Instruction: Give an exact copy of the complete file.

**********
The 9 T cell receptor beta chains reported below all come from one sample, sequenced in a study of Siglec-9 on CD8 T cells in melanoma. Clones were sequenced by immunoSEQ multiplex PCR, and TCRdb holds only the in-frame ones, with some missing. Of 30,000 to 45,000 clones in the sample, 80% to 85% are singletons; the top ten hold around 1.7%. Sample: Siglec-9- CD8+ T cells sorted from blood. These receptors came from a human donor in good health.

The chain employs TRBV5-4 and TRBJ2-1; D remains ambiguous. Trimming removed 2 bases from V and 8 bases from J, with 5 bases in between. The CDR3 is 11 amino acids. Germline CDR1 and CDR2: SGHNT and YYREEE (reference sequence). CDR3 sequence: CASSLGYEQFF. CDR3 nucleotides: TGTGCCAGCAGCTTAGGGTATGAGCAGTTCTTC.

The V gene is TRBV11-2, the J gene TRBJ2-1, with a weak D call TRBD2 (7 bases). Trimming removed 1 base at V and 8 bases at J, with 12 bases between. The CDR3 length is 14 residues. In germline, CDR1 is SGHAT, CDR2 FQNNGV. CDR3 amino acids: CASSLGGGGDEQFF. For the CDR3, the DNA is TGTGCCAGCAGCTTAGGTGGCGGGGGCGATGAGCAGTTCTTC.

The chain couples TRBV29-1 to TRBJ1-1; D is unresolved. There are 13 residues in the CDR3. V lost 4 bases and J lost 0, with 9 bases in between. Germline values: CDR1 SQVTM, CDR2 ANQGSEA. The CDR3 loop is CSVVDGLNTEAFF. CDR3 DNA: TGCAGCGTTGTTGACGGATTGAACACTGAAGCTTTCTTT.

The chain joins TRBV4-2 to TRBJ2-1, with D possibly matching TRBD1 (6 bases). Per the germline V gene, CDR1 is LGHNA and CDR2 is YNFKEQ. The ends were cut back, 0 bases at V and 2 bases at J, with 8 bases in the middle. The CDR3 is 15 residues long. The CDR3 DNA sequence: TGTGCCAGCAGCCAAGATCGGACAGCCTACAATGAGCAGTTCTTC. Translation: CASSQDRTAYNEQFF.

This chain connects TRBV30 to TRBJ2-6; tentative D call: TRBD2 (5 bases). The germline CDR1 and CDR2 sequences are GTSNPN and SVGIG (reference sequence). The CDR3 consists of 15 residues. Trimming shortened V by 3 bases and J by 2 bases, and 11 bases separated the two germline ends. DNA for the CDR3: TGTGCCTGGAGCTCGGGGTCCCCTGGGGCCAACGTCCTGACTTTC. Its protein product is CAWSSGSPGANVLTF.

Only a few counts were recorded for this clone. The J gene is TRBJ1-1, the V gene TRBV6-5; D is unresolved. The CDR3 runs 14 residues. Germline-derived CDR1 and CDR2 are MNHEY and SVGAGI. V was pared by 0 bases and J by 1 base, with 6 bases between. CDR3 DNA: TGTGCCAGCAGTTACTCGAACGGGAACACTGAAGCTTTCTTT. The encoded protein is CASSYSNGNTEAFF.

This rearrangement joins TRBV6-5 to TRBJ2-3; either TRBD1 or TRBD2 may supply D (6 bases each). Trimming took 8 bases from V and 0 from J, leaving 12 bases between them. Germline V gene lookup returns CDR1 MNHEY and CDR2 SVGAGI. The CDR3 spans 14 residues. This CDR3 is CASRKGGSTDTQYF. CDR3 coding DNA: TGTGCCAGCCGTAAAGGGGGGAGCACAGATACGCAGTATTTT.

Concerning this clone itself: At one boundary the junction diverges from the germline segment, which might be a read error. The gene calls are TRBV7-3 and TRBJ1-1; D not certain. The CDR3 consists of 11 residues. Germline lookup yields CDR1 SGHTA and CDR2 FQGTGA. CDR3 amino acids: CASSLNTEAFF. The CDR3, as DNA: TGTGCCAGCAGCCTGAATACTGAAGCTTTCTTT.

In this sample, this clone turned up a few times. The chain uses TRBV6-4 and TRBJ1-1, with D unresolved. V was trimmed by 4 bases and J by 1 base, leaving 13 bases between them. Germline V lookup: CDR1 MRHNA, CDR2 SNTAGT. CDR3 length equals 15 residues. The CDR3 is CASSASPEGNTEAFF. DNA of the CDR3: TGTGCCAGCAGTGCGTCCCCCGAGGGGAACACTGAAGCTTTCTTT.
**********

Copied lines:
The 9 T cell receptor beta chains reported below all come from one sample, sequenced in a study of Siglec-9 on CD8 T cells in melanoma. Clones were sequenced by immunoSEQ multiplex PCR, and TCRdb holds only the in-frame ones, with some missing. Of 30,000 to 45,000 clones in the sample, 80% to 85% are singletons; the top ten hold around 1.7%. Sample: Siglec-9- CD8+ T cells sorted from blood. These receptors came from a human donor in good health.

The chain employs TRBV5-4 and TRBJ2-1; D remains ambiguous. Trimming removed 2 bases from V and 8 bases from J, with 5 bases in between. The CDR3 is 11 amino acids. Germline CDR1 and CDR2: SGHNT and YYREEE (reference sequence). CDR3 sequence: CASSLGYEQFF. CDR3 nucleotides: TGTGCCAGCAGCTTAGGGTATGAGCAGTTCTTC.

The V gene is TRBV11-2, the J gene TRBJ2-1, with a weak D call TRBD2 (7 bases). Trimming removed 1 base at V and 8 bases at J, with 12 bases between. The CDR3 length is 14 residues. In germline, CDR1 is SGHAT, CDR2 FQNNGV. CDR3 amino acids: CASSLGGGGDEQFF. For the CDR3, the DNA is TGTGCCAGCAGCTTAGGTGGCGGGGGCGATGAGCAGTTCTTC.

The chain couples TRBV29-1 to TRBJ1-1; D is unresolved. There are 13 residues in the CDR3. V lost 4 bases and J lost 0, with 9 bases in between. Germline values: CDR1 SQVTM, CDR2 ANQGSEA. The CDR3 loop is CSVVDGLNTEAFF. CDR3 DNA: TGCAGCGTTGTTGACGGATTGAACACTGAAGCTTTCTTT.

The chain joins TRBV4-2 to TRBJ2-1, with D possibly matching TRBD1 (6 bases). Per the germline V gene, CDR1 is LGHNA and CDR2 is YNFKEQ. The ends were cut back, 0 bases at V and 2 bases at J, with 8 bases in the middle. The CDR3 is 15 residues long. The CDR3 DNA sequence: TGTGCCAGCAGCCAAGATCGGACAGCCTACAATGAGCAGTTCTTC. Translation: CASSQDRTAYNEQFF.

This chain connects TRBV30 to TRBJ2-6; tentative D call: TRBD2 (5 bases). The germline CDR1 and CDR2 sequences are GTSNPN and SVGIG (reference sequence). The CDR3 consists of 15 residues. Trimming shortened V by 3 bases and J by 2 bases, and 11 bases separated the two germline ends. DNA for the CDR3: TGTGCCTGGAGCTCGGGGTCCCCTGGGGCCAACGTCCTGACTTTC. Its protein product is CAWSSGSPGANVLTF.

Only a few counts were recorded for this clone. The J gene is TRBJ1-1, the V gene TRBV6-5; D is unresolved. The CDR3 runs 14 residues. Germline-derived CDR1 and CDR2 are MNHEY and SVGAGI. V was pared by 0 bases and J by 1 base, with 6 bases between. CDR3 DNA: TGTGCCAGCAGTTACTCGAACGGGAACACTGAAGCTTTCTTT. The encoded protein is CASSYSNGNTEAFF.

This rearrangement joins TRBV6-5 to TRBJ2-3; either TRBD1 or TRBD2 may supply D (6 bases each). Trimming took 8 bases from V and 0 from J, leaving 12 bases between them. Germline V gene lookup returns CDR1 MNHEY and CDR2 SVGAGI. The CDR3 spans 14 residues. This CDR3 is CASRKGGSTDTQYF. CDR3 coding DNA: TGTGCCAGCCGTAAAGGGGGGAGCACAGATACGCAGTATTTT.

Concerning this clone itself: At one boundary the junction diverges from the germline segment, which might be a read error. The gene calls are TRBV7-3 and TRBJ1-1; D not certain. The CDR3 consists of 11 residues. Germline lookup yields CDR1 SGHTA and CDR2 FQGTGA. CDR3 amino acids: CASSLNTEAFF. The CDR3, as DNA: TGTGCCAGCAGCCTGAATACTGAAGCTTTCTTT.

In this sample, this clone turned up a few times. The chain uses TRBV6-4 and TRBJ1-1, with D unresolved. V was trimmed by 4 bases and J by 1 base, leaving 13 bases between them. Germline V lookup: CDR1 MRHNA, CDR2 SNTAGT. CDR3 length equals 15 residues. The CDR3 is CASSASPEGNTEAFF. DNA of the CDR3: TGTGCCAGCAGTGCGTCCCCCGAGGGGAACACTGAAGCTTTCTTT.